X. LI (1), J. Sun (1), T. Zhou (1), Z. Jin (1), F. Gao (1), G. Cai (1), J. Lu (1);
(1) National Engineering Laboratory for Cereal Fermentation Technology, School of Biotechnology, Jiangnan University, Wuxi, China
The filterability defect of domestic barley malt is a long-term disturbing problem in the Chinese brewing industry. In contrast, beer manufacture using Canadian and Australian barley malts seldom encounters this problem. The direct factor impacting filterability historically was considered to be certain incomplete hydrolyzed macromolecules, such as β-glucan, arabinoxylan (AX), and prolamine, which was attributed to complex reasons, including low expression level or activity of endogenous hydrolases, differential expression of isozymes among barley cultivars, affections of enzyme regulators, and even the excessive contents of macromolecules in barley. To systematically characterize filterability related proteins in Chinese barley malt, a proteomic strategy as applied. The Canadian Metcalfe barley malt, which has superior filterability, and the Chinese Dan’er barley malt, which has filterability problems, were chosen for comparative proteomic by two-dimensional difference gel electrophoresis (2D-DIGE). The Dan’er and Metcalfe barleys contained similar amounts of macromolecules. While the contents of macromolecules in their Congress wort were significantly different, with 226.1 mg/L of β-glucan and 1,072 mg/L of AX in Dan’er wort, and 102 mg/L of β-glucan and 750.1 mg/L of AX in Metcalfe wort, respectively. The proteomic results showed that Metcalfe malt had more hydrolases such as β-amylase and arabinofuranohydrolase (AXAH-I), while Dan’er malt expressed higher levels of pathogen related proteins, especially the serpins and peroxidase (POD). At the same time, the activity of AXAH-I was monitored during the Congress mash, using Dan’er and Metcalfe malts. Throughout the mashing process, the AXAH-I activity of Dan’er malt was always lower than that of Metcalfe. The highest AXAH-I activity shown by Dan’er wort was 9 mU/g malt, which was only 60% of the activity of Metcalfe (13 mU/g malt). To verify its role in malt filterability, a certain amount of AXAH-I was purified from Dan’er malt and added to the start of the EBC mashing process. It was found that extra AXAH-I added to the mash enhanced the separation rate, decreased viscosity, and also, unexpectedly, increased turbidity. When 6 mU/g malt of AXAH-I was added, the separation rate and turbidity were increased by 34.2% and 32.5%, and viscosity was reduced by 5.5%. Meanwhile, the contents of macromolecules, including high molecular weight AX and β-glucan, were reduced. Dan’er malt was also found to contain more POD, which could promote the cross-link between AX and ferulaic acid (FA) to form feruloylarabinoxylans. The concentration of monomer AX-FA, the activity of POD, and the separation rate of 10 collected malt samples were detected in their Congress wort, the results showed that the wort separation rate was negatively correlated with these factors. With added ascorbic acid, the POD inhibitor to the EBC mashing process using Dan’er malt, the separation rate of Congress wort was significantly increased. The roles of other different proteins in filterability still need to be researched further.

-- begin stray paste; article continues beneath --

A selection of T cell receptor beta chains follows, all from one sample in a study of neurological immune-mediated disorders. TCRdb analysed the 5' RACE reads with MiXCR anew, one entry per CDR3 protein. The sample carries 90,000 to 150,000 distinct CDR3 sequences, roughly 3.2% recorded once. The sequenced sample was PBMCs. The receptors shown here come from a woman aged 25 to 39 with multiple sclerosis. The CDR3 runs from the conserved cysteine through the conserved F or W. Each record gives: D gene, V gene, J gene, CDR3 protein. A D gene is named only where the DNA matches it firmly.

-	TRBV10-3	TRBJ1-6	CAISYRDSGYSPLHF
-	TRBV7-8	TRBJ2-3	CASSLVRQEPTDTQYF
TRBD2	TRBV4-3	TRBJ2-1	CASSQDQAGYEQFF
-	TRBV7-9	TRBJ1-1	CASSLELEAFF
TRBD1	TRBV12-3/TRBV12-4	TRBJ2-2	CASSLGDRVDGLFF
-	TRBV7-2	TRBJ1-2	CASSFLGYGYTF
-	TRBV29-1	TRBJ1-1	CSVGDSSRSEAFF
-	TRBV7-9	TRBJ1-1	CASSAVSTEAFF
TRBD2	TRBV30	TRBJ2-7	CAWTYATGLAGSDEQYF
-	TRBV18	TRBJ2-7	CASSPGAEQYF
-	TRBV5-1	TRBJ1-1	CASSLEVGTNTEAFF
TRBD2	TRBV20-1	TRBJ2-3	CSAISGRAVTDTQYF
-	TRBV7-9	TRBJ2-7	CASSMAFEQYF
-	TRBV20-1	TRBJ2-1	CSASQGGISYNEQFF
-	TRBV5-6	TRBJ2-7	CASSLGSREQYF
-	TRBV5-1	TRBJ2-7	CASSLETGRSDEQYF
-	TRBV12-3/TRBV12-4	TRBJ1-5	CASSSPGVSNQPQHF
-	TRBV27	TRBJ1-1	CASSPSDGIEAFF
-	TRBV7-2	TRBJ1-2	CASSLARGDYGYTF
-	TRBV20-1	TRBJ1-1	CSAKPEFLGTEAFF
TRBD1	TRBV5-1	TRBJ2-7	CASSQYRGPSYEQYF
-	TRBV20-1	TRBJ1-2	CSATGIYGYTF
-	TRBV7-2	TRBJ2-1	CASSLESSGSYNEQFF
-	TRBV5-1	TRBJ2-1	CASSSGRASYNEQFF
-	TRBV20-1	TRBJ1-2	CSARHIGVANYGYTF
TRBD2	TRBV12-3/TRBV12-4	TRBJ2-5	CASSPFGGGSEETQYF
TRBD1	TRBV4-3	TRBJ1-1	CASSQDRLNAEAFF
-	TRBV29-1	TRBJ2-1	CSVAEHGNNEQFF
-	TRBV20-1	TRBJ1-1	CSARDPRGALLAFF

Xiaomin Li is an associate professor at Jiangnan University. Her research focuses on the molecular genetics of yeast and quality control of raw materials for brewing, such as filterability, toxins, and PYF, etc.